Just as Saudi Arabia, along with the rest of the world, was attempting to handle the implications of the burgeoning COVID-19 pandemic by closing the holy mosques of Mecca and Madinah and banning the umrah pilgrimage, its crown prince Mohammed bin Salman (MbS) further complicated his country’s politics and economics by engineering two more crises – the arrests of royal family members and initiation of an oil-price war with Russia.
In fact, after some initial fumbling and panic responses, the kingdom seems to have got its act together on the coronavirus pandemic. It has now banned all congregational prayers, but the mosques at Mecca and Madinah are not covered by this ban. Saudi Arabia, in line with many other countries in West Asia and Europe, has also banned all international flights.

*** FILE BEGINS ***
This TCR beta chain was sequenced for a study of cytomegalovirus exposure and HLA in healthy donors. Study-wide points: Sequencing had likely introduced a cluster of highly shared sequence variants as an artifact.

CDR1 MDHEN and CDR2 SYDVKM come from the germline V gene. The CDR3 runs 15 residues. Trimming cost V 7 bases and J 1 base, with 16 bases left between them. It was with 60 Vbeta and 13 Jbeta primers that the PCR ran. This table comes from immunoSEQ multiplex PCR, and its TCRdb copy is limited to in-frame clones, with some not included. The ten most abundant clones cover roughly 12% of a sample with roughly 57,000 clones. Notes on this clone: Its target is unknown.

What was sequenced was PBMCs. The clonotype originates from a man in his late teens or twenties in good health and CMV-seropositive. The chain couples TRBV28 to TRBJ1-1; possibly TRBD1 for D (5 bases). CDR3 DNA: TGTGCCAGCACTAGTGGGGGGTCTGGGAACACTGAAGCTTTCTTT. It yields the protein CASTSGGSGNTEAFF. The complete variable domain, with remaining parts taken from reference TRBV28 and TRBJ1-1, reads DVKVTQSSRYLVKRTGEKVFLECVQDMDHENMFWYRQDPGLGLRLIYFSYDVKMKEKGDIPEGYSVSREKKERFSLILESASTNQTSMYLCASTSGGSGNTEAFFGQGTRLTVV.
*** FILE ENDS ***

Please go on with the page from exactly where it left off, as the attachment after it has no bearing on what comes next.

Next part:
This sagacity does not seem to have informed the crown prince’s other actions, both of which are likely to wound the national interest well after the pandemic has been tamed.
Detention of princes
On the morning of March 7, global media was awash with the news that three senior royal family members – Prince Ahmad bin Abdulaziz, Prince Mohammed bin Naif and his son, Prince Nawaf bin Mohammed bin Naif – had been detained, along with several close associates. The charge was “treason” – they were accused of planning a coup in association with foreign parties. It was further reported that the country’s interior minister from the ‘Naif’ branch of the royal family, Abdulaziz bin Saud bin Naif, and his father, Saud bin Naif, the governor of the Eastern Province, were interrogated, but not detained.